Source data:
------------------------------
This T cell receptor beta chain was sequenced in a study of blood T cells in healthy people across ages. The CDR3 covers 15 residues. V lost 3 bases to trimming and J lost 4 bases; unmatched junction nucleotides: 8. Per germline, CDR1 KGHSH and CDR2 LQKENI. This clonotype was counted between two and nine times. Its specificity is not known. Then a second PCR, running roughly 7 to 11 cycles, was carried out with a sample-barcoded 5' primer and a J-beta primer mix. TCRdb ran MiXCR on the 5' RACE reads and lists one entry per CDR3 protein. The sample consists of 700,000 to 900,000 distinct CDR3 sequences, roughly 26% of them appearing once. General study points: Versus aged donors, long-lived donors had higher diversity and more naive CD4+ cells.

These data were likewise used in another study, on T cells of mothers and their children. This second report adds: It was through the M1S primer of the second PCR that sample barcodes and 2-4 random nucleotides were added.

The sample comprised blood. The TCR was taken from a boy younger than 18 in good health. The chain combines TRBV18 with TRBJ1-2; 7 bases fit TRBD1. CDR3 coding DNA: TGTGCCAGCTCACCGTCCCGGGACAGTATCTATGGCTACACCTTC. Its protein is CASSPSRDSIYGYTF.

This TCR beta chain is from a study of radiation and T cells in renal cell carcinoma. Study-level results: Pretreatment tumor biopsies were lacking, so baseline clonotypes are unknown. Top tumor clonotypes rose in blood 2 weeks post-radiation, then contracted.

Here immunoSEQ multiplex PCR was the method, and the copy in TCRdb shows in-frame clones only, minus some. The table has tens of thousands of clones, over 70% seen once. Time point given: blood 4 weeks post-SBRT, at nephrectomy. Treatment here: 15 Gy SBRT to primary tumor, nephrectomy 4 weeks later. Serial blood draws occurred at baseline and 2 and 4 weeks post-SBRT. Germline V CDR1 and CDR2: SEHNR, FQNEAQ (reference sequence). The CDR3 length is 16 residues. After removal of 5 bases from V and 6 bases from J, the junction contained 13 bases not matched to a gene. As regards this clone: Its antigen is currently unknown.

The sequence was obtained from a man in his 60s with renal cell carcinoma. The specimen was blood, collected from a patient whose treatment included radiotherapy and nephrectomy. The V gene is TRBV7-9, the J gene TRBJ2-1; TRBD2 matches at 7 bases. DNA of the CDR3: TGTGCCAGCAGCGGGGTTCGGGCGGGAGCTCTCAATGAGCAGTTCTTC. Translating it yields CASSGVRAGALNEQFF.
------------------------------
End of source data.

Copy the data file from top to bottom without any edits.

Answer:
This T cell receptor beta chain was sequenced in a study of blood T cells in healthy people across ages. The CDR3 covers 15 residues. V lost 3 bases to trimming and J lost 4 bases; unmatched junction nucleotides: 8. Per germline, CDR1 KGHSH and CDR2 LQKENI. This clonotype was counted between two and nine times. Its specificity is not known. Then a second PCR, running roughly 7 to 11 cycles, was carried out with a sample-barcoded 5' primer and a J-beta primer mix. TCRdb ran MiXCR on the 5' RACE reads and lists one entry per CDR3 protein. The sample consists of 700,000 to 900,000 distinct CDR3 sequences, roughly 26% of them appearing once. General study points: Versus aged donors, long-lived donors had higher diversity and more naive CD4+ cells.

These data were likewise used in another study, on T cells of mothers and their children. This second report adds: It was through the M1S primer of the second PCR that sample barcodes and 2-4 random nucleotides were added.

The sample comprised blood. The TCR was taken from a boy younger than 18 in good health. The chain combines TRBV18 with TRBJ1-2; 7 bases fit TRBD1. CDR3 coding DNA: TGTGCCAGCTCACCGTCCCGGGACAGTATCTATGGCTACACCTTC. Its protein is CASSPSRDSIYGYTF.

This TCR beta chain is from a study of radiation and T cells in renal cell carcinoma. Study-level results: Pretreatment tumor biopsies were lacking, so baseline clonotypes are unknown. Top tumor clonotypes rose in blood 2 weeks post-radiation, then contracted.

Here immunoSEQ multiplex PCR was the method, and the copy in TCRdb shows in-frame clones only, minus some. The table has tens of thousands of clones, over 70% seen once. Time point given: blood 4 weeks post-SBRT, at nephrectomy. Treatment here: 15 Gy SBRT to primary tumor, nephrectomy 4 weeks later. Serial blood draws occurred at baseline and 2 and 4 weeks post-SBRT. Germline V CDR1 and CDR2: SEHNR, FQNEAQ (reference sequence). The CDR3 length is 16 residues. After removal of 5 bases from V and 6 bases from J, the junction contained 13 bases not matched to a gene. As regards this clone: Its antigen is currently unknown.

The sequence was obtained from a man in his 60s with renal cell carcinoma. The specimen was blood, collected from a patient whose treatment included radiotherapy and nephrectomy. The V gene is TRBV7-9, the J gene TRBJ2-1; TRBD2 matches at 7 bases. DNA of the CDR3: TGTGCCAGCAGCGGGGTTCGGGCGGGAGCTCTCAATGAGCAGTTCTTC. Translating it yields CASSGVRAGALNEQFF.